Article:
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Soniccouture releases Ondes for Kontakt Player

Soniccouture Ondes

Soniccouture has announced the release of Ondes, a virtual Ondes Martenot for Native Instruments Kontakt.

Recorded with world-famous Ondist Thomas Bloch, the instrument features extensive sampling of the Ondes oscillators, convolution emulation of each of the 3 loudspeakers, and the ability to setup real-time control for all types of MIDI controller.

Also included is the PolyOndes, a polyphonic synth based on the Ondes oscillators and speakers.

Ondes features

  • 1.5 GB core sample library – one oscillator sample per note, 505 samples total.
  • Oscillator samples – 24 Bit 48 Khz mono .
  • 19 Speaker Impulse Responses – 24bit 48 Khz Stereo, 3 mic positions for each speaker.
  • Ondes Martentot + PolyOndes instrument.
  • Over 100 presets.
  • Full custom control interface.
  • Soniccouture KSP performance setup matrix.
  • Demo MIDI files included.
  • Kontakt Player Compatible ( V 4.2 required).

Ondes for Kontakt Player is available to purchase on DVD and as a download, priced 89 EUR / $129 USD.

Until Midnight G.M.T., 5th April 2011 customers can get 15% off the full price of Ondes – just enter the following code at the checkout; 0RAP1CJ30E

More information: Soniccouture / Ondes

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Soniccouture Ondes, sneak preview of sampled ondes Martenot for Kontakt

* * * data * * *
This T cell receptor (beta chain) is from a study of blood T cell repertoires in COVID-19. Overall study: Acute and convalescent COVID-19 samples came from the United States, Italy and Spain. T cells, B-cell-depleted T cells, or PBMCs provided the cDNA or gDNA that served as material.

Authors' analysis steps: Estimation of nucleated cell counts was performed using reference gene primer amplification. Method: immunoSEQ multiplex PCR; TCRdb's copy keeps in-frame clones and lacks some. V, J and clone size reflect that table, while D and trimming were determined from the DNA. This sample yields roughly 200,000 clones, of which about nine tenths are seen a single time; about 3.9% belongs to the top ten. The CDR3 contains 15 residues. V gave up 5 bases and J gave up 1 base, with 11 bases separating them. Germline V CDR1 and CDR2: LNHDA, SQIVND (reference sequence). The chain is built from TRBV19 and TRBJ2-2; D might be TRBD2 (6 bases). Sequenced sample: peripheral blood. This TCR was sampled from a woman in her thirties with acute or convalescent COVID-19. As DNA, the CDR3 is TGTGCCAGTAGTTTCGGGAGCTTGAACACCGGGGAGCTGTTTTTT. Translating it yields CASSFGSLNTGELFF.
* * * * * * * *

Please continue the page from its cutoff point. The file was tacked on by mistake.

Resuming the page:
Soniccouture has announced the Ondes, its next sample library featuring the sounds of the ondes Martenot, recorded with multi-instrumentalist Thomas Bloch.

The original instrument can be played in a number of ways, including au ruban, a technique where a metal ring worn on the right-hand index finger slides in front of the keyboard. This allows for Theremin-like sweeping glissandi.

Ondes Martenot
The ondes Martenot used for Soniccouture’s sample library

James at Soniccouture explains:

ondes Martenot with the keyboard opened

“For the Ondes instrument We’ve come up with various real-time control options that can be setup according to taste, playing ability and available equipment.

But, yes – of course we have to assume that most users will only have a keyboard available. Any sampled recreation of an Ondes Martenot will be a compromise, even if you do happen to have a ring controller or even a doepfer ribbon controller.

We have also tested it using an inexpensive Korg Nanopad which has an X-Y control pad on it – this gives good results. We’d recommend any kind of MIDI ribbon or pad controller for adding expression, but it’s certainly not essential.

Thomas Bloch

In fact, we were surprised to see Thomas Bloch playing a lot of passages on the Ondes Martenot without using the Ring control at all, just using the keyboard in a conventional way. I think many people don’t realise that the ring control is just one part of what is an incredibly versatile instrument ( I certainly didn’t). Another important part is the way vibrato is controlled from the keyboard – the entire keyboard is mounted on rails in such a way that you can ‘wobble’ it left and right to create vibrato with your finger as you play.

Recording the ondes Martenot speaker units

Another big part of the authentic O.M. sound comes from the 3 speaker units that come with the instrument. We have extensively sampled Impulse responses from these, so that the user can use one or all of the speakers separately or at once, from different mic distances etc. Personally i love this function, it makes it possible to add so much character just by mixing the outputs of different speakers.